Wednesday, September 13, 2006

MySpace: The Beginning Of The End

So, on some random day a year or two ago, a friend from Austin informs me that I should get a MySpace account because there are so many chicks on there. After explaining that I had a girlfriend, I created an account. After all, I'm into learning about virtual communities.

I was shocked at who I found online. I found old high school friends. I found old college friends. I found friends from other states. That was the promise of so many other social networks - but I'd never known it to be so effective before. I suppose Linked In gets second place - in my personal experience.

However, there's no other way to say this than - MySpace Sucks. It's ugly, buggy, slow, unintuitive, and generally speaking - a heaping pile of crap. From a developer perspective, I simply can't understand why anyone would use such a horrid service. However, it's obvious why people continue to join MySpace - because everyone else is already there. It's a trend.

Another good friend in Austin told me MySpace would come and go just like every other fad. I couldn't agree more. Of course, I think the same thing is true of the USA, just like Rome came and went. So with MySpace (and the USA I suppose), I often wonder how and when???

I've already noticed many of my friends starting to log on less and less. People who used to log in daily are logging in weekly. People who used to log in weekly are waiting months at a time, if logging in at all. Then this week brought me two articles that, for me, are signs of the apocalypse.

The first one is by Trent Lapinski, titled "MySpace: The Business of Spam 2.0". Trent brings up the obvious points about MySpace being an advertising vehicle like no other. While I say this is obvious, Trent does provide some excellent editorial about the topic. Most notably, however, Trent also cites that the folklore often spun regarding the origins of MySpace is largely false. The most interesting for me being how the community was seeded.

Seeding a community is the hardest step. Getting your initial user base large enough to make a site feel 'alive' is where most virtual community efforts often fail. Once you get beyond that point, growing your community becomes much much easier. I have read, and can't seem to find an online article to link to now, that Tom and his friends started MySpace as a personal social network tool that caught on among their friends on the west coast and spread from there. It was a nice fairly tail. Truth be known, according to Trent, that Tom was little more than a gimmick and Dewolfe actually leveraged other existing databases to seed MySpace:
"At that point, eUniverse had over 50 million email addresses in their database, as well as over 18 million monthly web users."
I do feel a little better knowing that such an unappealing service didn't get it's success purely from word of mouth. eUniverse was in a good place at the right time.

The other article that popped up on my radar this week came from Marshall Kirkpatrick (of TC fame) and is titled "MySpace: We don’t need Web 2.0". He pulled a quote from MultiChannel that seems to be flying around a lot today:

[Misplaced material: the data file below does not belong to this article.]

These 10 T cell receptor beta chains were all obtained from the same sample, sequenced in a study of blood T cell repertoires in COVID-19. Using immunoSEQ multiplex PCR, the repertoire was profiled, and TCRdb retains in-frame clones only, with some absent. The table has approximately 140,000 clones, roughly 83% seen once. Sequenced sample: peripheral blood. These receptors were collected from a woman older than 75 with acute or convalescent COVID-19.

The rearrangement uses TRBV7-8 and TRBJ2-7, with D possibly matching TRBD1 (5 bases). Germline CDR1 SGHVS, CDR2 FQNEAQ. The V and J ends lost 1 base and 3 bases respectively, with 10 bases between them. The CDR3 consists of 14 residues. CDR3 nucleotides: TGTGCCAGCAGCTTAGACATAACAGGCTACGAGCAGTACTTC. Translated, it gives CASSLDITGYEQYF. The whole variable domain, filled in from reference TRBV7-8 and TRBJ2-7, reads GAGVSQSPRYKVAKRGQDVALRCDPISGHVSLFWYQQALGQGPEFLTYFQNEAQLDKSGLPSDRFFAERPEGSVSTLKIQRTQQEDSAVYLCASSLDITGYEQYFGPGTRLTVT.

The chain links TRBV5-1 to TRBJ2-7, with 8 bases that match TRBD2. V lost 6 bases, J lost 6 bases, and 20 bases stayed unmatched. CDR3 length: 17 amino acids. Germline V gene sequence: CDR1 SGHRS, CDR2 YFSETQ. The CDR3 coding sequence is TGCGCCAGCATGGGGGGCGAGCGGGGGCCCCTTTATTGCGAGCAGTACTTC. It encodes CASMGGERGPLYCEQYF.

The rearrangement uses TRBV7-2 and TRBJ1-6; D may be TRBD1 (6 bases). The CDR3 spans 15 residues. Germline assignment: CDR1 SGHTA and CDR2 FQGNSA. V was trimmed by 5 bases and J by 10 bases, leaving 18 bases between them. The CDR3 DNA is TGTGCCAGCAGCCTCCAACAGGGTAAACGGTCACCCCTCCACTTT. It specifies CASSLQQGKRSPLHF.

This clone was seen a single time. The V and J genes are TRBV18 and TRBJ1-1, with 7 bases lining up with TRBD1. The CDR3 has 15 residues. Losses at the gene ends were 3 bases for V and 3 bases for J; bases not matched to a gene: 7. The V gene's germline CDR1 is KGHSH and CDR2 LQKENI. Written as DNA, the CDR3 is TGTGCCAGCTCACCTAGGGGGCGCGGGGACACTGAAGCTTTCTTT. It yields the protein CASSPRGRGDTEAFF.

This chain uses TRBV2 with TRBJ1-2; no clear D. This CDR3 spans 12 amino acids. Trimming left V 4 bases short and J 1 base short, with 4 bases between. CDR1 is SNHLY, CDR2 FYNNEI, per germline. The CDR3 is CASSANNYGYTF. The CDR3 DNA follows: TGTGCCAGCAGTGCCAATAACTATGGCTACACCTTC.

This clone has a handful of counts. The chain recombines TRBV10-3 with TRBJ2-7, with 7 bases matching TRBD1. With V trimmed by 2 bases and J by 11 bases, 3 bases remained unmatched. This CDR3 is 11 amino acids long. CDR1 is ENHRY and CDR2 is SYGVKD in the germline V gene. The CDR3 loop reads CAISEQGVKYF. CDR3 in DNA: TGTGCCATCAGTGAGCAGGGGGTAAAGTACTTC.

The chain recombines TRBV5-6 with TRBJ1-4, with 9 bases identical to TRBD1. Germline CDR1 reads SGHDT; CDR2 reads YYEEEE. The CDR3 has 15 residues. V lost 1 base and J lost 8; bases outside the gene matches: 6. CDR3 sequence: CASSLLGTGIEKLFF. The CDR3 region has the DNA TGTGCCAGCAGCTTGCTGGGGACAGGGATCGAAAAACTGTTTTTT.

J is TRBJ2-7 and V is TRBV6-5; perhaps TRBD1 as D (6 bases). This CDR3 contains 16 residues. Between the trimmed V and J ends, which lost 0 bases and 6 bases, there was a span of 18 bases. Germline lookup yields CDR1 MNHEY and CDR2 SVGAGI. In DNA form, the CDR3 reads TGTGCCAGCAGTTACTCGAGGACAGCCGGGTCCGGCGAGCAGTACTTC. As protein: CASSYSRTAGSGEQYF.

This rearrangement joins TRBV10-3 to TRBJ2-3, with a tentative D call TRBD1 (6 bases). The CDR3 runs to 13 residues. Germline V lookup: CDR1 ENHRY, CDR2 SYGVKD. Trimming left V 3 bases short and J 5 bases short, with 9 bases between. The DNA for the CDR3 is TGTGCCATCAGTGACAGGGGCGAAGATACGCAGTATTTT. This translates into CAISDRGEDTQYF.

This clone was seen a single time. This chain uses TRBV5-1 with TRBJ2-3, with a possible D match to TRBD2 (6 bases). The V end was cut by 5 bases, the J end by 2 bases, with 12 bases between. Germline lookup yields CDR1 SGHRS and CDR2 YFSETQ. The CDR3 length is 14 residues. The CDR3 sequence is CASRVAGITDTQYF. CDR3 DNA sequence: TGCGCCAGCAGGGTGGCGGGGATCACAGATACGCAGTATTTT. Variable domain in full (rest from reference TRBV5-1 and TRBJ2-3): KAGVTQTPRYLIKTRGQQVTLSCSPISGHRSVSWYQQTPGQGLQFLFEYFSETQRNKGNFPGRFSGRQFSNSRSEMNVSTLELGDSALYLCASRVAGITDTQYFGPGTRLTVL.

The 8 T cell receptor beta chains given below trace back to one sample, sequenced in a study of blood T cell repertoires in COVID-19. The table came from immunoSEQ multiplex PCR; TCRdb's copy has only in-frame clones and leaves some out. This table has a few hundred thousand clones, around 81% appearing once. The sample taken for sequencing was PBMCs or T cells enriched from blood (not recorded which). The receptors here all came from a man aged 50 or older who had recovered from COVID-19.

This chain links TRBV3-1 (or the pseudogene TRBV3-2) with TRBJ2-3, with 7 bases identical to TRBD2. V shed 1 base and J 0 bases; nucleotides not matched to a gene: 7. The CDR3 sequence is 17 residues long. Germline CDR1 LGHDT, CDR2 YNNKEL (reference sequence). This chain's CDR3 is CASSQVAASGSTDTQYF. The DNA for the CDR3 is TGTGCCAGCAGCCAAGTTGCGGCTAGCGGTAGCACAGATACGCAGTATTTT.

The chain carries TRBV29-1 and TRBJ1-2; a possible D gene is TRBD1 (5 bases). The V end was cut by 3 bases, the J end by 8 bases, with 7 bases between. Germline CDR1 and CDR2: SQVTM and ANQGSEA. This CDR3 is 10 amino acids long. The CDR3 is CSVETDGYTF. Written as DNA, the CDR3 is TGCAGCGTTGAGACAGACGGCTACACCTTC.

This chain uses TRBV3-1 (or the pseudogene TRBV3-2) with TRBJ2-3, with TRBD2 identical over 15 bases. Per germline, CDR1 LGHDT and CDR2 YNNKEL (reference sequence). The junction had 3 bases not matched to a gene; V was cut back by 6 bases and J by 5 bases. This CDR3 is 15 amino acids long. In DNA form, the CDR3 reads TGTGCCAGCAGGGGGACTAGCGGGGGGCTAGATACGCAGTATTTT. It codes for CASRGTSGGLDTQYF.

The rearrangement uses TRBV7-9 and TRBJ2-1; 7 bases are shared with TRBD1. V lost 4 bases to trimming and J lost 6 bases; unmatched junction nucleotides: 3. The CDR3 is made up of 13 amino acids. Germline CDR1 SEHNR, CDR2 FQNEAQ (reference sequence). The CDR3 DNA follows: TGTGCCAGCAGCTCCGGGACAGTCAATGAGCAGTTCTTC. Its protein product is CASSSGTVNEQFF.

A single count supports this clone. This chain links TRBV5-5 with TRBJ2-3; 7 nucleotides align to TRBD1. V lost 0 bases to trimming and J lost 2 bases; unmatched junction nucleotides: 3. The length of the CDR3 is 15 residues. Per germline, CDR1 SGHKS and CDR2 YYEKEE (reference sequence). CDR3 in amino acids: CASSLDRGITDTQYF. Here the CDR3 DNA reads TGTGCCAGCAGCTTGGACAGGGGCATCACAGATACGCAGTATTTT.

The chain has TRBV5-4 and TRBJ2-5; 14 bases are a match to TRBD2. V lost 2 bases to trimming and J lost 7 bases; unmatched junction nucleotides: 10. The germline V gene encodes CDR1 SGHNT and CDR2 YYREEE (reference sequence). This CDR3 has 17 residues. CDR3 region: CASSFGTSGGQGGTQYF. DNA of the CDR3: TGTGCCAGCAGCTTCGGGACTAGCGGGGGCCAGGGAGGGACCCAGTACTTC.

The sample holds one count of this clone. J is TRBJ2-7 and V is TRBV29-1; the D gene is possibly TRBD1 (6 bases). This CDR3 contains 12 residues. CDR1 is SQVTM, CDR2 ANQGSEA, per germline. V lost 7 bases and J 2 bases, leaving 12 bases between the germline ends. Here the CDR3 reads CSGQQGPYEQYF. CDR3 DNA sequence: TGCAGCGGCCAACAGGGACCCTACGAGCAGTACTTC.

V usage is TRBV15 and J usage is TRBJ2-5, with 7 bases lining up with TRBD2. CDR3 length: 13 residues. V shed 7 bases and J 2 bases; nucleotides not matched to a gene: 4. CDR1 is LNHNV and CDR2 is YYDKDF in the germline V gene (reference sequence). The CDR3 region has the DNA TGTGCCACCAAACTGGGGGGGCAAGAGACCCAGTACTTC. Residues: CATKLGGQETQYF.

If you look at virtually any Web 2.0 application, whether its YouTube, whether it’s Flicker, whether it’s Photobucket or any of the next-generation Web applications, almost all of them are really driven off the back of MySpace
Wow, how amazingly arrogant! It's true, YouTube leveraged MySpace. In fact, YouTube leveraged MySpace much the way eUniverse levered their existing sites (read: users) when they started MySpace. Flickr (not Flicker), on the other hand, probably would have done very well without MySpace. In fact, of the dozens of sites I've seen attempting to lean on MySpace, most have failed.

Nothing is forever on the Internet. When you think of Google, remember Alta Vista. When you think of Alta Vista, remember Webcrawler. MySpace's time came... and it will go.

4 comments:

thä Dýna§ý said...

but myspace = vagina
and vagina will always stay constant :)

Sean said...

I agree MySpace will one day fizzle, but not anytime soon. At least not with this current generation of teens. From various 'adult' perspectives such as that of a developer or that of a web designer, MySpace is cheap. But from a youth perspective, it provides the best connectivity among friends (and allows you to peep in on people without them knowing).

I'm sure the next generation will follow a new fad, but for the next few years at a minimum MySpace will continue to be firmly planted in #1 IMO.

Anonymous said...

wow- you mean a small handfull of blogging individuals is losing interest in MySpace?- too bad the rest of the world is still quite fond of the service they receive. Sadly, even though you've grown tired of communicating with your friends, does not mean anyone else has. I have been on MySpace now for about 2 yrs, and continue to find more and more lost friends. When you reconnect with someone you haven't heard from in awhile, you tend to log on more to see what's new with them as frequently as possible. Too bad you just don't know enough people to keep you interested/interesting.

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